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240522 SE "Re-Imagining" the Balkans - Anthropological Inquiries into Diversity, Borders and Migration (P4) (2016S)

Continuous assessment of course work

Participation at first session is obligatory!

Registration/Deregistration

Note: The time of your registration within the registration period has no effect on the allocation of places (no first come, first served).

Details

max. 25 participants
Language: English

Lecturers

Classes (iCal) - next class is marked with N

Monday 07.03. 09:45 - 13:00 Hörsaal C, NIG 4. Stock
Tuesday 08.03. 09:45 - 13:00 Seminarraum A, NIG 4. Stock
Wednesday 09.03. 09:45 - 13:00 Übungsraum (A414) NIG 4. Stock
Monday 11.04. 09:45 - 13:00 Hörsaal C, NIG 4. Stock
Tuesday 12.04. 09:45 - 13:00 Hörsaal C, NIG 4. Stock
Monday 09.05. 09:45 - 13:00 Hörsaal C, NIG 4. Stock
Tuesday 10.05. 09:45 - 13:00 Seminarraum A, NIG 4. Stock

Information

Aims, contents and method of the course

Eastern and South-Eastern Europe/the Balkans represent an ascending field of inquiry for anthropologists. Especially due to the collapse of real-socialism, the violent conflicts in the Balkans and the on-going process of EU-Eastern Enlargement the number of anthropological contributions is continuously growing. Moreover, anthropological inquiries into eastern and south-eastern fringes of Europe have generated new and innovative ways of thinking about core concepts of anthropology, such as identity, hybridity, borders, diversity, violence, modernity, migration etc.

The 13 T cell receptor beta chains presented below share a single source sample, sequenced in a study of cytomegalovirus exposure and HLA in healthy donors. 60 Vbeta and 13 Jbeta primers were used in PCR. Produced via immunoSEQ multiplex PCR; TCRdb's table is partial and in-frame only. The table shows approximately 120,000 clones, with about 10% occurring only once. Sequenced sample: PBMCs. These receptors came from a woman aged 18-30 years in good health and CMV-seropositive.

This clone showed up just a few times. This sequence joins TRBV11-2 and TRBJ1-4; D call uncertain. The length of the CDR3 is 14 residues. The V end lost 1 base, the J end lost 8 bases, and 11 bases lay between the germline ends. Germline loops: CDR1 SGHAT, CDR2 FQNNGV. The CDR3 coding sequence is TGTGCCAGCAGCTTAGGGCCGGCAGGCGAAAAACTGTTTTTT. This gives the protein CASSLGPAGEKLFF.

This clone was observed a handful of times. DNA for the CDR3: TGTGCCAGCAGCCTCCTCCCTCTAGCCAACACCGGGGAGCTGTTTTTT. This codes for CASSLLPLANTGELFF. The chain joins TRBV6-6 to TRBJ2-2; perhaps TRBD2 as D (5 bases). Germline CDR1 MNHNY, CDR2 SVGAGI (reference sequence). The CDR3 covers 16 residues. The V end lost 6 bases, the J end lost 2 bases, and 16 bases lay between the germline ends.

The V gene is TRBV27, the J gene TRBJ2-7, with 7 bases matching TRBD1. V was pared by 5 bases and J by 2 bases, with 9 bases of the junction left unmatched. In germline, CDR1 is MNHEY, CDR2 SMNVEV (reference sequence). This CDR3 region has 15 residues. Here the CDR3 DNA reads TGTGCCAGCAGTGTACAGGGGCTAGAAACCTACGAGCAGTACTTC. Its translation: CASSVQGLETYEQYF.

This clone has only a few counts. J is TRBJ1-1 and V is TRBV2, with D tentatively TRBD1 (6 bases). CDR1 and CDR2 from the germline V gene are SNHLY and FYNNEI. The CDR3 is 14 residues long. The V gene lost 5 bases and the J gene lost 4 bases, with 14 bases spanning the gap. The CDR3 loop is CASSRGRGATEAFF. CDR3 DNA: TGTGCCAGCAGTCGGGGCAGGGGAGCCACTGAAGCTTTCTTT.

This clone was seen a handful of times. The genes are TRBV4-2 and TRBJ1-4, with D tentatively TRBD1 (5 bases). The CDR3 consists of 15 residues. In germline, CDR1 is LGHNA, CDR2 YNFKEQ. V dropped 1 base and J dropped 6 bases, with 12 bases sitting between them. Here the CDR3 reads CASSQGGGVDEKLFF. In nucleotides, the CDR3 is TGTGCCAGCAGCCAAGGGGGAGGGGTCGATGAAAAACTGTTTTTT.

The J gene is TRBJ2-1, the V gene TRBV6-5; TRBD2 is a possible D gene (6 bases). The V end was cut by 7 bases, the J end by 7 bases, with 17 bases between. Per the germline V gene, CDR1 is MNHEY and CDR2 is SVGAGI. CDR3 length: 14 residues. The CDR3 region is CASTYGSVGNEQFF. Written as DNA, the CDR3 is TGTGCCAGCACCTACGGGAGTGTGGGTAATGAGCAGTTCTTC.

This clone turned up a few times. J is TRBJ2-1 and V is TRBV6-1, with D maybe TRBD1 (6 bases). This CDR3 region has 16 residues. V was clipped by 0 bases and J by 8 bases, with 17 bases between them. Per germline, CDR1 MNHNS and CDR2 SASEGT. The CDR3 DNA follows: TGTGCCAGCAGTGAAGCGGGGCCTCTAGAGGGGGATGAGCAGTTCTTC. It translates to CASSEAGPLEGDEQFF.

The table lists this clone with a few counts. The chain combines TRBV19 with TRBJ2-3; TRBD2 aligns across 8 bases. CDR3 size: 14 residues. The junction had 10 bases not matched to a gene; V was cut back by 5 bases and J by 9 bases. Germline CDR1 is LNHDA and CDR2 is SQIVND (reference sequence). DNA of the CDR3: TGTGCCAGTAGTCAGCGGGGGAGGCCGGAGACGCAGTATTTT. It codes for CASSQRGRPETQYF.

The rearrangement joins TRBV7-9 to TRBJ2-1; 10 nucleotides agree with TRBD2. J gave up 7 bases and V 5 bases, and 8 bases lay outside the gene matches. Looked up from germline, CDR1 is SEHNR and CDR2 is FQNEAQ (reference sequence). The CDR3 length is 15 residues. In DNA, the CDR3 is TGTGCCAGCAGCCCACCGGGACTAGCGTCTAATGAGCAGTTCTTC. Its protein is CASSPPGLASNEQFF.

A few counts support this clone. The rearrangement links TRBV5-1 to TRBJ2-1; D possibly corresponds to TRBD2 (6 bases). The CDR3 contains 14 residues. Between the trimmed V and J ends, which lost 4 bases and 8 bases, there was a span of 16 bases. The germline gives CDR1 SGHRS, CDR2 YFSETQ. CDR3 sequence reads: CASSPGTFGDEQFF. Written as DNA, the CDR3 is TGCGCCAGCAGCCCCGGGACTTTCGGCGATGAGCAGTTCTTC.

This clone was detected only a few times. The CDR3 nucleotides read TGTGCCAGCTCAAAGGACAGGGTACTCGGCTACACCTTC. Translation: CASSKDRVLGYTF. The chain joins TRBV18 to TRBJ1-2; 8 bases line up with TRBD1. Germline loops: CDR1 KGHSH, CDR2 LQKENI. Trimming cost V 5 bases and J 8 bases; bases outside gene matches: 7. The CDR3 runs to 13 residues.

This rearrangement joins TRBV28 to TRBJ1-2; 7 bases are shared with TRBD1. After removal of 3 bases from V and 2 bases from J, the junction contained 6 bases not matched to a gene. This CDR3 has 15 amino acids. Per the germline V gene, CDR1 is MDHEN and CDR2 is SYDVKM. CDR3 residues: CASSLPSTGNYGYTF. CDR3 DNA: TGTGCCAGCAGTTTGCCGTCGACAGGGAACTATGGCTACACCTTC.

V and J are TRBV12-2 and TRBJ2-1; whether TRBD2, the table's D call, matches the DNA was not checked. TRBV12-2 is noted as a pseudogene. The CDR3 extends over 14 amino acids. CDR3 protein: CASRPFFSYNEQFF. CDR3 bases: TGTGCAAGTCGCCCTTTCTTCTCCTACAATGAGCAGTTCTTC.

As indicated in the title, this seminar will thus provide the students with the opportunity to re-assess both the knowledge about this part of Europe and important concepts and research fields in anthropology. This will be done by focusing on the following thematic clusters, while continuously considering the dimensions of gender and historical legacies:
• Diversity/Identity/Multiculturalism
• Borders/Borderlands
• Migration

Apart from stressing the dialectics of theory and empirical knowledge production through the focus on anthropological case-studies, the students will be continuously encouraged to apply a comparative perspective as one of the core tools of anthropological inquiry.

Assessment and permitted materials

Minimum requirements and assessment criteria

Attendance, presentation, seminar paper

Examination topics

Presentation and seminar paper on one of the course subtopics (see aims and content)

Reading list

Selected readings:
Ballinger, Pamela (2004):“Authentic Hybrids” in the Balkan Borderlands, Current Anthropology 45(1): 31–60.
Brubaker, Rogers (2004): Ethnicity Without Groups. Harvard University Press. Duijzings, Ger (2000): Religion and the Politics of Identity in Kosovo. Columbia University Press.
Green, Sarah F. (2005): Notes from the Balkans. Locating marginality and Ambiguity on the Greek--‐Albanian Border. Princeton University Press.
Kymlicka, Will (2002): Multiculturalism and Minority Rights: West and East, JEMIE 4(2002).
Todorova, Marija (2009). Imagining the Balkans (Updated Edition). Oxford University Press.
Vertovec, Steven (2012): Diversity and the Social Imaginary, European Journal of Sociology 53 (3): 287--‐312.

Association in the course directory

Last modified: Mo 07.09.2020 15:40